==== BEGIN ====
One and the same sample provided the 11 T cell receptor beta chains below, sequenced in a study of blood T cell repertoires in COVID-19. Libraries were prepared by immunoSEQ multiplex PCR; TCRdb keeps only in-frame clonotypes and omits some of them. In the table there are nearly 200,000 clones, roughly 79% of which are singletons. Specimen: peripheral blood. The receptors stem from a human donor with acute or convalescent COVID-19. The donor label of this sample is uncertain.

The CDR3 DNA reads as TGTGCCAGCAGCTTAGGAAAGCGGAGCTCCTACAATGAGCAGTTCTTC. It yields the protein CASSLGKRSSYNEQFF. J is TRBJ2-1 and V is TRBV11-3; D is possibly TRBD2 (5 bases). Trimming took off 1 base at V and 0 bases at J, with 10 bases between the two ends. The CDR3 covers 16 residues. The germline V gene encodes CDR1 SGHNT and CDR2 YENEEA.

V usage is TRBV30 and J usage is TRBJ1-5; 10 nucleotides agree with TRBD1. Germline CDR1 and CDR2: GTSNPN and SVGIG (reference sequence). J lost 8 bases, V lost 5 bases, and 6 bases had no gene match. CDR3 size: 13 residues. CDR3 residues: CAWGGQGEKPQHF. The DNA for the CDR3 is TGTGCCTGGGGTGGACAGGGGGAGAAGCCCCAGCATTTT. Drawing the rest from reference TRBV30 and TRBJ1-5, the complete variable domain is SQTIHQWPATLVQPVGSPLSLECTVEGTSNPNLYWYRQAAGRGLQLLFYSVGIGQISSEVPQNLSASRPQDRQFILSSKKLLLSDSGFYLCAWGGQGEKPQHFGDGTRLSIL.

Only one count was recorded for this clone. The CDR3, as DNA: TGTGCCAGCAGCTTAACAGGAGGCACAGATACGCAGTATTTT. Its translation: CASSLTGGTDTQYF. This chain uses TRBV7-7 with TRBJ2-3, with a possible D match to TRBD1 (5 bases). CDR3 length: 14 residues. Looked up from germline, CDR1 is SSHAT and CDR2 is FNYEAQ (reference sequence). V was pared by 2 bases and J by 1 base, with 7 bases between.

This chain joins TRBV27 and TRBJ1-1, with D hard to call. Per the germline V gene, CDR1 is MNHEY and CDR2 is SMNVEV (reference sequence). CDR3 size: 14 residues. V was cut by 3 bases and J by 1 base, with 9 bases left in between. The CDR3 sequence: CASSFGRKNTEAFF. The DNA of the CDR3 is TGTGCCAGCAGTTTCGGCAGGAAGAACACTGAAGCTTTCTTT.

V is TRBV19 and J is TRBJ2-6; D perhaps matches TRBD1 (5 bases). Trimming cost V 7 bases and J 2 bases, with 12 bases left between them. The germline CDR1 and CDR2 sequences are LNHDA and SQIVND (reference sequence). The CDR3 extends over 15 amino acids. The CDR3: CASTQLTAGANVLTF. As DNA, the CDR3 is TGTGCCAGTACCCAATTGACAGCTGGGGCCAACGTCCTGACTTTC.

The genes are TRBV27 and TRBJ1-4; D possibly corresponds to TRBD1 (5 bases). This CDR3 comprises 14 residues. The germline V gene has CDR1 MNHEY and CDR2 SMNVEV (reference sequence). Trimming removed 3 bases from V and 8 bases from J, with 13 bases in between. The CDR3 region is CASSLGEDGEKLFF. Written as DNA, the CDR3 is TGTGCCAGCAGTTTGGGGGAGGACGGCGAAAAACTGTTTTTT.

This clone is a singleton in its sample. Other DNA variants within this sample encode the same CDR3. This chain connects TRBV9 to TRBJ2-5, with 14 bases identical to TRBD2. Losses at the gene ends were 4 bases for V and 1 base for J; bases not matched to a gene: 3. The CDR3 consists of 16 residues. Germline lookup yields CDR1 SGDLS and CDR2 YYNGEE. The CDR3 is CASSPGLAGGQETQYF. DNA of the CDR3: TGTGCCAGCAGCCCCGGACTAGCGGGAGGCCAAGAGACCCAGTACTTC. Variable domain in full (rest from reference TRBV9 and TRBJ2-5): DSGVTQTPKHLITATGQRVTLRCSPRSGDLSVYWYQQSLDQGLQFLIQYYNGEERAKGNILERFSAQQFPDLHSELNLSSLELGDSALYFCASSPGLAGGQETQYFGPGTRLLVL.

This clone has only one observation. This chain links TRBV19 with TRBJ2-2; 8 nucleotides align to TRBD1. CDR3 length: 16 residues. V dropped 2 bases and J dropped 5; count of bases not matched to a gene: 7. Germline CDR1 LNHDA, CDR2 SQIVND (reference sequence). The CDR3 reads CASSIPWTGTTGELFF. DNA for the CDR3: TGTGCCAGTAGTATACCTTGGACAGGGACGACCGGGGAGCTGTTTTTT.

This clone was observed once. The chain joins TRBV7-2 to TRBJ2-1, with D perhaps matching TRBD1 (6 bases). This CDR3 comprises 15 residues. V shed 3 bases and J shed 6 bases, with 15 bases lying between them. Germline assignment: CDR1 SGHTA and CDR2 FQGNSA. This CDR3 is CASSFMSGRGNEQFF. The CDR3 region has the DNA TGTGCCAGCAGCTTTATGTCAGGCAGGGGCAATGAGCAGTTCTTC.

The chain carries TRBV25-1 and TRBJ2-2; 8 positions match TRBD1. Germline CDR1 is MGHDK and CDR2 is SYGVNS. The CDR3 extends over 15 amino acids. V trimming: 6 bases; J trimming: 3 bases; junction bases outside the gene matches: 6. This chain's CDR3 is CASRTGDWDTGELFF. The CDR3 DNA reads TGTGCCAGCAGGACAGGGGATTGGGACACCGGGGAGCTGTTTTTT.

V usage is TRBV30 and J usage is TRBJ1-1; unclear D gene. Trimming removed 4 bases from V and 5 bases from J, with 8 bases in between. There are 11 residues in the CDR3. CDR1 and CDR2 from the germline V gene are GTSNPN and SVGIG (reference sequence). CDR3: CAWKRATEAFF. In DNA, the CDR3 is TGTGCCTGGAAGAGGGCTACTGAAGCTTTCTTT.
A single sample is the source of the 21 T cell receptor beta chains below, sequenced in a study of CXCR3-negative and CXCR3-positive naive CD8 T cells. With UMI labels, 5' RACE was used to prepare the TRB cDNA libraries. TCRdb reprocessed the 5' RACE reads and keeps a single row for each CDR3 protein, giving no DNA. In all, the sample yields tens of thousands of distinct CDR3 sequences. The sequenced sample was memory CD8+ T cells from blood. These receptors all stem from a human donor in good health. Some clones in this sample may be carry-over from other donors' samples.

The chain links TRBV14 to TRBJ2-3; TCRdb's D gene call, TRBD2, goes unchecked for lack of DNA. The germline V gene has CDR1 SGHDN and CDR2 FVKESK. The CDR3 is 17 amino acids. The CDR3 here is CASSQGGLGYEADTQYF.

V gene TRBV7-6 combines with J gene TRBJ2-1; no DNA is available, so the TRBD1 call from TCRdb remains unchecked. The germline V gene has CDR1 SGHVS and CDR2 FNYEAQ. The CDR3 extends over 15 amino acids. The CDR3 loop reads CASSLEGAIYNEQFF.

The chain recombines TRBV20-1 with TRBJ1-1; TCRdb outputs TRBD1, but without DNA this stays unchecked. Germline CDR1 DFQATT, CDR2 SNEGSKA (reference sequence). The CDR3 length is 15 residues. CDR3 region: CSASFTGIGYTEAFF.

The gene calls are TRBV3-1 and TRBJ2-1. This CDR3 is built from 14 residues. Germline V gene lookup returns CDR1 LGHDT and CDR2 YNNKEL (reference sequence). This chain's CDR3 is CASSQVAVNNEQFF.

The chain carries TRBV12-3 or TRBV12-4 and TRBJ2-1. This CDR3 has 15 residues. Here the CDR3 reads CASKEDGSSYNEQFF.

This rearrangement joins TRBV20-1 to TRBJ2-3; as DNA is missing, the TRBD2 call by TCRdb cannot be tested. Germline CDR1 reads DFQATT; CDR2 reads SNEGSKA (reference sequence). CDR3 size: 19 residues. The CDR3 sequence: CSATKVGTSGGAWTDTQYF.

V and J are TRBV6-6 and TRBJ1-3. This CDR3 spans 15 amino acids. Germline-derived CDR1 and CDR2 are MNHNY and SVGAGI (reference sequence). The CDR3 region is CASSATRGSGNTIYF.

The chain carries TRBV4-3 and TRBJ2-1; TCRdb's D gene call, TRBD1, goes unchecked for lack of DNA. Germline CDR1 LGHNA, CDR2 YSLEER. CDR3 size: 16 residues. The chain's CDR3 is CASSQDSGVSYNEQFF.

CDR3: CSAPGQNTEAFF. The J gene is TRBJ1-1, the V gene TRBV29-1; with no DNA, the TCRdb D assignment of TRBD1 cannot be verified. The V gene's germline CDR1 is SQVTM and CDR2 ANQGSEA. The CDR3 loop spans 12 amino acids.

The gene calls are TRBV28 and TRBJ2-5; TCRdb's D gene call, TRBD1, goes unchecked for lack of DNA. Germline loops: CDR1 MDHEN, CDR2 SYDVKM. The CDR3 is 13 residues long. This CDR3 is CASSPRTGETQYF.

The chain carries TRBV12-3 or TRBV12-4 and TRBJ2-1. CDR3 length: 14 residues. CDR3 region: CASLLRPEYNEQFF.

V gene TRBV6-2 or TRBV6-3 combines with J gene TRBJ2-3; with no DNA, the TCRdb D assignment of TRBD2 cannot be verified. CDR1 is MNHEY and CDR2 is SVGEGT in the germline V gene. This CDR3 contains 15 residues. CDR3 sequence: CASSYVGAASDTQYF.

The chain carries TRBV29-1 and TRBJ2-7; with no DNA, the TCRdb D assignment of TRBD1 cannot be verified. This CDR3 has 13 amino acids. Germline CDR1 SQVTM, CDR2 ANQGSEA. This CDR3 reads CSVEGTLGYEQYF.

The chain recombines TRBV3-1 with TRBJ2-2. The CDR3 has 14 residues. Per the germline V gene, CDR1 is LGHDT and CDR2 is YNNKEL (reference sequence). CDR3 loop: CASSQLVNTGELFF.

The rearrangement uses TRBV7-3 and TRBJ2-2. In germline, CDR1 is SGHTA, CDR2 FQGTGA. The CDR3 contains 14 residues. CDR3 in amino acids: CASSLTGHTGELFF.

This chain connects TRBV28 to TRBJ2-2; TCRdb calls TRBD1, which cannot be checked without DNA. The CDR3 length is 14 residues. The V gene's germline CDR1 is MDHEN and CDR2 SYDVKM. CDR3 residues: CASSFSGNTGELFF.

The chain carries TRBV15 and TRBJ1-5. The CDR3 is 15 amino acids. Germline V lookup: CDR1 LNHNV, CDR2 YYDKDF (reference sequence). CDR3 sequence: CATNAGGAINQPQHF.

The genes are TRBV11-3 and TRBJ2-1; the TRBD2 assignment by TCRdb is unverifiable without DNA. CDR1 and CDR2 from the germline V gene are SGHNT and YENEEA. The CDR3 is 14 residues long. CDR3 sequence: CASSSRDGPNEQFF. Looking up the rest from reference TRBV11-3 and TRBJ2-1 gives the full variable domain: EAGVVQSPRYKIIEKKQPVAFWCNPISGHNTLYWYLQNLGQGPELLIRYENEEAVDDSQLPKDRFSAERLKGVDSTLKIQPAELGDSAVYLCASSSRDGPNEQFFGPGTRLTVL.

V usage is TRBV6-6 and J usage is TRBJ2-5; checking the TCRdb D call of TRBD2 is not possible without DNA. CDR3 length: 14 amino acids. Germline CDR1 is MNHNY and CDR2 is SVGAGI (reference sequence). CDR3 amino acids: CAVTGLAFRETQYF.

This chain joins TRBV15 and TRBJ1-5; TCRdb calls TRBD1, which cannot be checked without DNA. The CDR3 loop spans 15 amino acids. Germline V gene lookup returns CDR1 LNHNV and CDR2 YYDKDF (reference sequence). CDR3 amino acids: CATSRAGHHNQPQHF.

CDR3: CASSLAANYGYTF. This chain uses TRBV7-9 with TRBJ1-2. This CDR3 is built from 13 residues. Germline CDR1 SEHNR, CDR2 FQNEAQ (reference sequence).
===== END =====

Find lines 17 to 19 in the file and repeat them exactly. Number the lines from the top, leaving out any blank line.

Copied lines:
The gene calls are TRBV3-1 and TRBJ2-1. This CDR3 is built from 14 residues. Germline V gene lookup returns CDR1 LGHDT and CDR2 YNNKEL (reference sequence). This chain's CDR3 is CASSQVAVNNEQFF.

The chain carries TRBV12-3 or TRBV12-4 and TRBJ2-1. This CDR3 has 15 residues. Here the CDR3 reads CASKEDGSSYNEQFF.

This rearrangement joins TRBV20-1 to TRBJ2-3; as DNA is missing, the TRBD2 call by TCRdb cannot be tested. Germline CDR1 reads DFQATT; CDR2 reads SNEGSKA (reference sequence). CDR3 size: 19 residues. The CDR3 sequence: CSATKVGTSGGAWTDTQYF.